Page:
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Source: "William Redhed House, Tolono, and unidentified women in a horse-drawn
We’ve added 3 new albums to our digital collections. They feature the Illinois Central Railroad, African American Community leaders, and churches throughout Champaign County.
The Illinois Central Railroad Company, incorporated in 1851, took advantage of an 1850 charter that allowed using public land for railroads. Its first railroad would run diagonally northwest with a branch to Chicago. In Champaign, a Power House was built on Wabash with barns for housing and repairing trains nearby, the freight house was located off Neil, the tower was put east of the freight house and along the Belt Line and the station was on University St. In Urbana, the depot was on Broadway with its powerhouse off Main.
Read more about New Digital Collections in the Archives
Thanks everyone for making Archives Month such a success. We enjoyed seeing you all over the last month. Remember to be kept up-to-date on all the events and workshops hosted by the Archives you can sign up for email notifications to be sent to your inbox. Just make sure to check Local History and Genealogy in the selection list.
Read more about A Look Back at October in Pictures
Resource Alert: The National Archives is offering its 9th Annual Virtual Genealogy Fair, October 28-30
The National Archives will once again be offering its Virtual Genealogy Fair on October 28, 29, & 30, starting daily at 10 a.m. eastern time. This will be a live broadcast via the Internet so you can ask the genealogy experts questions at the end of their talks. The entire event is free, open to all, and requires no registration.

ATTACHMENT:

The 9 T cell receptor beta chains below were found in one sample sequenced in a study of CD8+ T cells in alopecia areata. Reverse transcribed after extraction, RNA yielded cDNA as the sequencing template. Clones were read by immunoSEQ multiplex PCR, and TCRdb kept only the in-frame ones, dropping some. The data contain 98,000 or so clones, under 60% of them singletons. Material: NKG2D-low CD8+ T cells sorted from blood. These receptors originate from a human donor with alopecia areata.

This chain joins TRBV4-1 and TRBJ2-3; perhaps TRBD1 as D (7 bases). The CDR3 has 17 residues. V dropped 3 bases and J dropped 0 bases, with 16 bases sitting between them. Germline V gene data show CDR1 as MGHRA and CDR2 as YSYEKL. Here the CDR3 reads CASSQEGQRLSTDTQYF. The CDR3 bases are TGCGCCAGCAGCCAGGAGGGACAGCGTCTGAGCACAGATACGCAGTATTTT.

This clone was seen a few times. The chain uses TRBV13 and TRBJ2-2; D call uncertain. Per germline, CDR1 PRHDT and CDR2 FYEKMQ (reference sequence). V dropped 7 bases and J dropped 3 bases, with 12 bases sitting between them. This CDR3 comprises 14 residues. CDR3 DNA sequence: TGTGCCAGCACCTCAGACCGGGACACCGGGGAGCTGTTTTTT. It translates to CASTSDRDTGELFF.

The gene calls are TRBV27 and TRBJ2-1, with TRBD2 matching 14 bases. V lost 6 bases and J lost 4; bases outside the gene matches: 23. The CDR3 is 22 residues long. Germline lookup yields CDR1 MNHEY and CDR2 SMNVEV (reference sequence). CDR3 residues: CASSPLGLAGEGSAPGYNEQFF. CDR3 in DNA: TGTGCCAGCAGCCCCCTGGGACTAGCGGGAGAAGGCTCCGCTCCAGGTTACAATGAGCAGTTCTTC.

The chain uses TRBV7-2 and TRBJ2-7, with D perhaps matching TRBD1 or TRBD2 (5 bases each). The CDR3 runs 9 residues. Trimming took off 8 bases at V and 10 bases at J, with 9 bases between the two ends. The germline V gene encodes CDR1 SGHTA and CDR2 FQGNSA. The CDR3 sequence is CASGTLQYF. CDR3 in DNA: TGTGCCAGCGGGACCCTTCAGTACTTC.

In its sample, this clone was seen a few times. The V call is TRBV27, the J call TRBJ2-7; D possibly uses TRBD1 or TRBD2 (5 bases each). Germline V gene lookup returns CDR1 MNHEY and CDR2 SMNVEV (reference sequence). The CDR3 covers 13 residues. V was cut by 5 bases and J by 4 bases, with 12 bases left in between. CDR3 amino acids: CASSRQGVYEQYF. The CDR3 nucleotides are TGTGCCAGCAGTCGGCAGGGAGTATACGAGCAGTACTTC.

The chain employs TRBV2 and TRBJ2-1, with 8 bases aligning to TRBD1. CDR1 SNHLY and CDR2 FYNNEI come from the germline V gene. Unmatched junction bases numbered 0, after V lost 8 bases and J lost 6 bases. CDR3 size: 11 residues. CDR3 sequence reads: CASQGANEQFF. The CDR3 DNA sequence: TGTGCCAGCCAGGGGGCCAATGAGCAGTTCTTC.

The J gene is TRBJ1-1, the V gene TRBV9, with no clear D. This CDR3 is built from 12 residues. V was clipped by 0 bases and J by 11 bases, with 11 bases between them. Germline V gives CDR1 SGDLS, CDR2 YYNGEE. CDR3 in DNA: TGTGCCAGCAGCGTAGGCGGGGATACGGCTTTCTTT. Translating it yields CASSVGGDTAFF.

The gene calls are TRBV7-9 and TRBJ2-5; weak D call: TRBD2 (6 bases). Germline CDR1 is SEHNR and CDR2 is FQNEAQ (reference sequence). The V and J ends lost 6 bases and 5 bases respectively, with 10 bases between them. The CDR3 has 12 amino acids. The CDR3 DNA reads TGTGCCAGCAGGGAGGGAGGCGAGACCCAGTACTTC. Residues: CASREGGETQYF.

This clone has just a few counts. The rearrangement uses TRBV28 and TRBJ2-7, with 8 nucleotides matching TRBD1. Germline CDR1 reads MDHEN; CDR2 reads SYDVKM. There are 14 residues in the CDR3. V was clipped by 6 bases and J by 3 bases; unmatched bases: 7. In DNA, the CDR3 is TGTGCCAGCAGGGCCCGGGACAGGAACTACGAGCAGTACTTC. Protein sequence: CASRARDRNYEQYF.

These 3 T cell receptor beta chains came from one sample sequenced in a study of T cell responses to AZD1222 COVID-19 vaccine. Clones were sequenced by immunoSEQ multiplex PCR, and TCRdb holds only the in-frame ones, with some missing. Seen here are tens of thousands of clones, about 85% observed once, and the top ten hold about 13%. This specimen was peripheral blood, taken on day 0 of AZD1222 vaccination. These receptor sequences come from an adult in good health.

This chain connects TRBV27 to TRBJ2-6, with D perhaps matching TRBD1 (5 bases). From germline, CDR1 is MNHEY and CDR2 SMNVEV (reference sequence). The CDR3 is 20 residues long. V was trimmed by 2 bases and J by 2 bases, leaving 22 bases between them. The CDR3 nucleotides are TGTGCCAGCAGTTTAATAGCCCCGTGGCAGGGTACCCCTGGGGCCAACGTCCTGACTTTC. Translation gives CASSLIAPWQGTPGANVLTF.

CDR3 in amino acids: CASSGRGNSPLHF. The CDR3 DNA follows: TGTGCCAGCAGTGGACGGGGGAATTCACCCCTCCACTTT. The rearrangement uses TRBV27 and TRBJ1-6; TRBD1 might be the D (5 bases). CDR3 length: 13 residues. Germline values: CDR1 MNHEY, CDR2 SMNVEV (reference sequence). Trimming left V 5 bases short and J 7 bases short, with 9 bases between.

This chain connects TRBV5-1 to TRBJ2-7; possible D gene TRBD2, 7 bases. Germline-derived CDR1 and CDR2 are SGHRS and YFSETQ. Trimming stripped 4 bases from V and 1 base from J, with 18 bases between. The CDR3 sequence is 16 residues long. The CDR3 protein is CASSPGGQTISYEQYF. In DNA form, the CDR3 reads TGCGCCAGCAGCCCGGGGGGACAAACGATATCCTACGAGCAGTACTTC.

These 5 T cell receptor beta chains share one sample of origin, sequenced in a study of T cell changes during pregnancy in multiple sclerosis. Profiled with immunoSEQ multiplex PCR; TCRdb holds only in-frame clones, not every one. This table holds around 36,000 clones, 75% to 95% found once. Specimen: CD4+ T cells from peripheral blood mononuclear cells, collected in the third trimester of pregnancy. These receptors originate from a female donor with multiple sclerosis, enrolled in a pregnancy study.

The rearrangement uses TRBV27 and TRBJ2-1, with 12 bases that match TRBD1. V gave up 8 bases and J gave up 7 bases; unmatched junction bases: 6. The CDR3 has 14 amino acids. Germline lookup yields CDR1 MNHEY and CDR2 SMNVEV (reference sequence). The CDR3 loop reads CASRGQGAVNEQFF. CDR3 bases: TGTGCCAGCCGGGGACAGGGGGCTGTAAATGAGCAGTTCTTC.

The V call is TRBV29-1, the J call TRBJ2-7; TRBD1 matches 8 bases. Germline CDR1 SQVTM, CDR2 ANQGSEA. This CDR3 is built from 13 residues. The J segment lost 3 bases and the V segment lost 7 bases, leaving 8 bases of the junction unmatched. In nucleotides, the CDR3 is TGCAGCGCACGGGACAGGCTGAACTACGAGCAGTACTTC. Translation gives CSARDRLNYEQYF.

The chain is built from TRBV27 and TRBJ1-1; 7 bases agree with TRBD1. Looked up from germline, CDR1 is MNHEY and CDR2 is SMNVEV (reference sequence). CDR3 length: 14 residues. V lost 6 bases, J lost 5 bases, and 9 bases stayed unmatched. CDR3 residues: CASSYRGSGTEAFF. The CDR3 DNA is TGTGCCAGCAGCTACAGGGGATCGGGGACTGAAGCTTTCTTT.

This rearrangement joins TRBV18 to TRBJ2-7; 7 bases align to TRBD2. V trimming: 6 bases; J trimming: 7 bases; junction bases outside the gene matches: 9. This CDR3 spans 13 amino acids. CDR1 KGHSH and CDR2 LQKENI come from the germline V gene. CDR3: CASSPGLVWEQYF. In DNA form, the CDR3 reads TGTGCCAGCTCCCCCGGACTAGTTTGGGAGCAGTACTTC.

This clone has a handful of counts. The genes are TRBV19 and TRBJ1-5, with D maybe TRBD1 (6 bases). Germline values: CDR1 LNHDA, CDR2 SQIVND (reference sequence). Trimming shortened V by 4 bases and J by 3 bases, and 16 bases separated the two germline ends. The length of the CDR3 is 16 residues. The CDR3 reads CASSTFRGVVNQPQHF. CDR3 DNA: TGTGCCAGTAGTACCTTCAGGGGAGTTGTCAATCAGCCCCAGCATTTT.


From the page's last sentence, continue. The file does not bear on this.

We are closing out American Archives Month with a bang as we prep for 3 events this week. Whether you are interested in the discoveries made by local authors during the research process, kid-friendly genealogy activities, or oral history there is an event for you. We hope to see you as we finsh up celebrating Archives Month.
Read more about This Week at the Archives
“Saving our film heritage should not be limited only to commercially produced films. Home movies do not just capture the important private moments of our family’s lives, but they are historical and cultural documents as well.”– Martin Scorsese
On Wednesday, October 15, 2014, the Champaign County Historical Archives and Student Life and Culture Archives will present a mashup of archival films from the mid-1920s through the 21st century including aerials of Champaign-Urbana, college life, Orpheum Theatre, agricultural technology, the Flat Iron fire of the late 1940s, African-American CU Day Reunion, and the changing nature of transportation that includes trains, buses, and cars.Read more about Champaign County on Film
Archival Crush. It’s a real thing, look it up.
Actually, never mind, Google won’t return a hit, but all archivists have one. Society of American Archivists president Kathleen Roe talks about her crush (although she calls her an archival neighbor), Genevieve Hankins-Hawke, an African-American nurse, widow and mother during World War II, whose papers she processed more than 25 years ago but whose story still remains with her. Read more about October is American Archives Month.
Try-It! Illinois 2014, the fourteenth annual statewide database trial, sponsored by Secretary of State and State Librarian Jesse White and the Illinois State Library is now available. Come visit the Archives and get your password! Read more about Try-It Illinois is now available! (October 1 through November 30, 2014)
Urbana native, Joseph William Royer is well-known for being the architect of The Urbana Free Library (1917), the Champaign County Courthouse (1901), and Urbana High School (1913). But his designs extended beyond Urbana and Champaign County, and even Illinois reaching into Iowa and Indiana. Read more about Joseph William Royer, Architect of Schools and Early Urbana